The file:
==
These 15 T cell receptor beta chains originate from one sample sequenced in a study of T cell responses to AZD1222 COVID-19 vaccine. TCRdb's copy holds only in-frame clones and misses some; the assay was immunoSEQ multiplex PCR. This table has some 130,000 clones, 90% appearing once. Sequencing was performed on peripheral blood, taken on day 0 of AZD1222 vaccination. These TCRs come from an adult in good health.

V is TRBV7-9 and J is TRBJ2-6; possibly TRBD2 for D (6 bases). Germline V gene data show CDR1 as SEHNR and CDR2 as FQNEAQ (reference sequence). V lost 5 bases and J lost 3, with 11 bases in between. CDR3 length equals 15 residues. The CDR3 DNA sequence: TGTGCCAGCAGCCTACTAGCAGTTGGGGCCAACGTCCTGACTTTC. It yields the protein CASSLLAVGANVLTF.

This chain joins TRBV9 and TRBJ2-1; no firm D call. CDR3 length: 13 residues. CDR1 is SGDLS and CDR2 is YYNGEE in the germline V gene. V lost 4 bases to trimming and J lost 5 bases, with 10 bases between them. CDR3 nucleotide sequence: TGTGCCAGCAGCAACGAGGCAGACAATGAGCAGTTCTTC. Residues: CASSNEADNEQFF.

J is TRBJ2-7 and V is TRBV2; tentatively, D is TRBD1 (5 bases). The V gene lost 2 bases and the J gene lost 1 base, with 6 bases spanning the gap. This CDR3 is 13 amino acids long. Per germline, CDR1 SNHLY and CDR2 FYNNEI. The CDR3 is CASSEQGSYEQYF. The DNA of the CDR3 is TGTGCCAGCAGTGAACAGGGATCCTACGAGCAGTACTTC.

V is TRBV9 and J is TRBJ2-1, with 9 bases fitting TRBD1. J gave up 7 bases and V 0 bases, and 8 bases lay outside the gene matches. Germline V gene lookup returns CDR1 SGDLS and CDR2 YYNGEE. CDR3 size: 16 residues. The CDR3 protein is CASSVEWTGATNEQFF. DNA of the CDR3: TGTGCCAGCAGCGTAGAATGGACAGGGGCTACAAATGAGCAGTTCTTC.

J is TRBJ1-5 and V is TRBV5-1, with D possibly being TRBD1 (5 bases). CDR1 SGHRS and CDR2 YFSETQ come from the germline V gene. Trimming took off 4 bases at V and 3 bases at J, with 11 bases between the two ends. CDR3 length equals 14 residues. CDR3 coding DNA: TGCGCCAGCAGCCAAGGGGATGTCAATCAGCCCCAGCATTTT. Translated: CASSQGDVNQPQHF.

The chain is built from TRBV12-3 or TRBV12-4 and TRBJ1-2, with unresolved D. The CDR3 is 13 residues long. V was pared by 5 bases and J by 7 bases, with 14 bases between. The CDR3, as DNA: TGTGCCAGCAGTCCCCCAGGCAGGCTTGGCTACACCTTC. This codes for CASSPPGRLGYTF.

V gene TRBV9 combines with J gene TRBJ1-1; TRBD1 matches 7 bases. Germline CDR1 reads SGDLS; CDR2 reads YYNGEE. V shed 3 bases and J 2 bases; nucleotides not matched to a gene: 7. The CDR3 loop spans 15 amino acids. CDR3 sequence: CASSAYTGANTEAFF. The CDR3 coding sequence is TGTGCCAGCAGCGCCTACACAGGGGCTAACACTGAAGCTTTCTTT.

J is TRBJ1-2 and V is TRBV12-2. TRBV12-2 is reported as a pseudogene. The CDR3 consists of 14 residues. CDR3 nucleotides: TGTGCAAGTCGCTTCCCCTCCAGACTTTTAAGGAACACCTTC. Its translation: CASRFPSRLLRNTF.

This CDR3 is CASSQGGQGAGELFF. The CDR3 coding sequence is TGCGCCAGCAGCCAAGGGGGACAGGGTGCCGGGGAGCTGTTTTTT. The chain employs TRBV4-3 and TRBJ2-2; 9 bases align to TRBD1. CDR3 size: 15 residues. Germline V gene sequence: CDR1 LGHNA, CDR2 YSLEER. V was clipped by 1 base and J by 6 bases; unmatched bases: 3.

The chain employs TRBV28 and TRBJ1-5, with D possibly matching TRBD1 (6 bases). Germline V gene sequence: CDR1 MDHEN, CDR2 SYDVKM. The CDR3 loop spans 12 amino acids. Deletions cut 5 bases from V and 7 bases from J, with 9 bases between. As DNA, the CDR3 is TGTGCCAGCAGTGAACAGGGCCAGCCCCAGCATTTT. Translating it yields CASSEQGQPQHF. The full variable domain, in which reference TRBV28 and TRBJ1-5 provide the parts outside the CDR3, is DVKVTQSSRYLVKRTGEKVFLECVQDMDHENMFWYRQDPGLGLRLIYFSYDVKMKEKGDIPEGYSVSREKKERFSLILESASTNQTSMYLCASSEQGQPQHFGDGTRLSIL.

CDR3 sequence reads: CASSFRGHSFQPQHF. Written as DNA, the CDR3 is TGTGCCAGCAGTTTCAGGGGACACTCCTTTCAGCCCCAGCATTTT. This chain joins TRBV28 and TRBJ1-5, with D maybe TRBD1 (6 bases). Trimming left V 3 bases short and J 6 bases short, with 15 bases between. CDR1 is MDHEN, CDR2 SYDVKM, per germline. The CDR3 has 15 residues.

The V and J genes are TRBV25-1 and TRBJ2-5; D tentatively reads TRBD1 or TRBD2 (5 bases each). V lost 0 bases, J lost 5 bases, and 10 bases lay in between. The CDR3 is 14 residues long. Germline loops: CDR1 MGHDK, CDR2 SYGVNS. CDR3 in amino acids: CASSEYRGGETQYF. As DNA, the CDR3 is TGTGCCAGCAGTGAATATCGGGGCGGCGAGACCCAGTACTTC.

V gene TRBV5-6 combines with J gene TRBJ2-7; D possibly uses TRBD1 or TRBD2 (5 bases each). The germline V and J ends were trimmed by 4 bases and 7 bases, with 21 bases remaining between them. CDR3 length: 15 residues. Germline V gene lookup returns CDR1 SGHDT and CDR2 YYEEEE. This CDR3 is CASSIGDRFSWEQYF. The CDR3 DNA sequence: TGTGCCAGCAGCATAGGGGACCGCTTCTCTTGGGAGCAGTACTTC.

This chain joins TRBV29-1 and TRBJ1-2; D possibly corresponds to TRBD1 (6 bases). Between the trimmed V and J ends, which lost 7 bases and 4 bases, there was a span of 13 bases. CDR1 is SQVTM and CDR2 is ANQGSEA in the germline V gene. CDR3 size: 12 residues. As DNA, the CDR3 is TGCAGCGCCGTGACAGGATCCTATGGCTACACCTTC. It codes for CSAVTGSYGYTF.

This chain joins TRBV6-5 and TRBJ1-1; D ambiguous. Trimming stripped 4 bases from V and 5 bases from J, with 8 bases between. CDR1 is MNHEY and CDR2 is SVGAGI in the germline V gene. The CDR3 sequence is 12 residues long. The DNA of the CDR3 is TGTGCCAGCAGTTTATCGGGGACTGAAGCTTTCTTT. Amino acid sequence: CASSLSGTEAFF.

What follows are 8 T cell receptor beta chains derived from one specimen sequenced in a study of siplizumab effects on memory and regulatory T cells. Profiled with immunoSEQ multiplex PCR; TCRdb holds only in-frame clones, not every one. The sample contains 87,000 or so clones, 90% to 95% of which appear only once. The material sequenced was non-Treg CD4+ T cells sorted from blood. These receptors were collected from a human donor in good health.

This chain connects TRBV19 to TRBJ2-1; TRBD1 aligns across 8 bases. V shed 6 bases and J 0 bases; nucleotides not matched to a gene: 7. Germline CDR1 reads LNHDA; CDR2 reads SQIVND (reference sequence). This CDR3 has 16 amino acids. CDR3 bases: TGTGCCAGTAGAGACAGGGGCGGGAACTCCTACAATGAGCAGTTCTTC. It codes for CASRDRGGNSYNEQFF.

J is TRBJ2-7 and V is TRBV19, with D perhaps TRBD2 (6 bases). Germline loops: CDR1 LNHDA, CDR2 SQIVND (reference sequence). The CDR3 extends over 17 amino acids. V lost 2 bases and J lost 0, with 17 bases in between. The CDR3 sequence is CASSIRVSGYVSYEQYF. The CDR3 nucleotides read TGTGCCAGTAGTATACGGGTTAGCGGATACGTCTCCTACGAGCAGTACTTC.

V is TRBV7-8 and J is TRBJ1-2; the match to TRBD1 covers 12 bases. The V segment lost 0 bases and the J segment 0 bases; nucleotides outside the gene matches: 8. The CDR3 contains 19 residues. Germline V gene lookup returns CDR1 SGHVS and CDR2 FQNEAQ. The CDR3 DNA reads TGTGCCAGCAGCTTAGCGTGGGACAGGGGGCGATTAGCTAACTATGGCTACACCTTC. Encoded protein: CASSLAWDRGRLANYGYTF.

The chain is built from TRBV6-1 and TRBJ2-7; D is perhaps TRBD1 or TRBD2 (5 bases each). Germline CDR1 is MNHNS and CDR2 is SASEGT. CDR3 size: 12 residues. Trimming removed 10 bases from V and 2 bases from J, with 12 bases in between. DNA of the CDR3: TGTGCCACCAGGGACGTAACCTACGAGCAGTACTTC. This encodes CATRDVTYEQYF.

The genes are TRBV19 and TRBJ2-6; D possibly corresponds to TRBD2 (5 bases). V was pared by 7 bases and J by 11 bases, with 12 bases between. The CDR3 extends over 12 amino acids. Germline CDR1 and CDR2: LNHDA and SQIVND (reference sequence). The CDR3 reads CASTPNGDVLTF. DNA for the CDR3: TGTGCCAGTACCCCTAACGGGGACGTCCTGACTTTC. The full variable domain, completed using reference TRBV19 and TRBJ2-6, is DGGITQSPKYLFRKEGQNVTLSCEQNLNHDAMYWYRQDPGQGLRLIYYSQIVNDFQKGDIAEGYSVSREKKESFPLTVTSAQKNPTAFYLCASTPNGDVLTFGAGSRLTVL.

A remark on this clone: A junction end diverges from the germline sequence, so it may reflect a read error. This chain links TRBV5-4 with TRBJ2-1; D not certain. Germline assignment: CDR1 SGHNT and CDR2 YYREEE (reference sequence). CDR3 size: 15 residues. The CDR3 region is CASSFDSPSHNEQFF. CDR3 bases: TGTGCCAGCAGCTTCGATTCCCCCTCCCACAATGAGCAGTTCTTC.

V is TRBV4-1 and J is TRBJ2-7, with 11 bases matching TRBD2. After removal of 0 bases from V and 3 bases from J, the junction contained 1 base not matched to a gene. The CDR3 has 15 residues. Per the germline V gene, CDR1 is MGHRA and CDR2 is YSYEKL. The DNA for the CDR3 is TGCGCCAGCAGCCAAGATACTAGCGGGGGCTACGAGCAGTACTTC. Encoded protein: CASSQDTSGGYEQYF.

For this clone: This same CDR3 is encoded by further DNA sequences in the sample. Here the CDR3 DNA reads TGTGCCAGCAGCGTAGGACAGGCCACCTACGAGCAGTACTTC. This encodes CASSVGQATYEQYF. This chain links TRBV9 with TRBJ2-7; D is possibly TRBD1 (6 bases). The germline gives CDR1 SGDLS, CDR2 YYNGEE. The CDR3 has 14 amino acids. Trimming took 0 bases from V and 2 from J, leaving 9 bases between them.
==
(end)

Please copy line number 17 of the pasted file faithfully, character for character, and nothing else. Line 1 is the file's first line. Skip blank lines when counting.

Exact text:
What follows are 8 T cell receptor beta chains derived from one specimen sequenced in a study of siplizumab effects on memory and regulatory T cells. Profiled with immunoSEQ multiplex PCR; TCRdb holds only in-frame clones, not every one. The sample contains 87,000 or so clones, 90% to 95% of which appear only once. The material sequenced was non-Treg CD4+ T cells sorted from blood. These receptors were collected from a human donor in good health.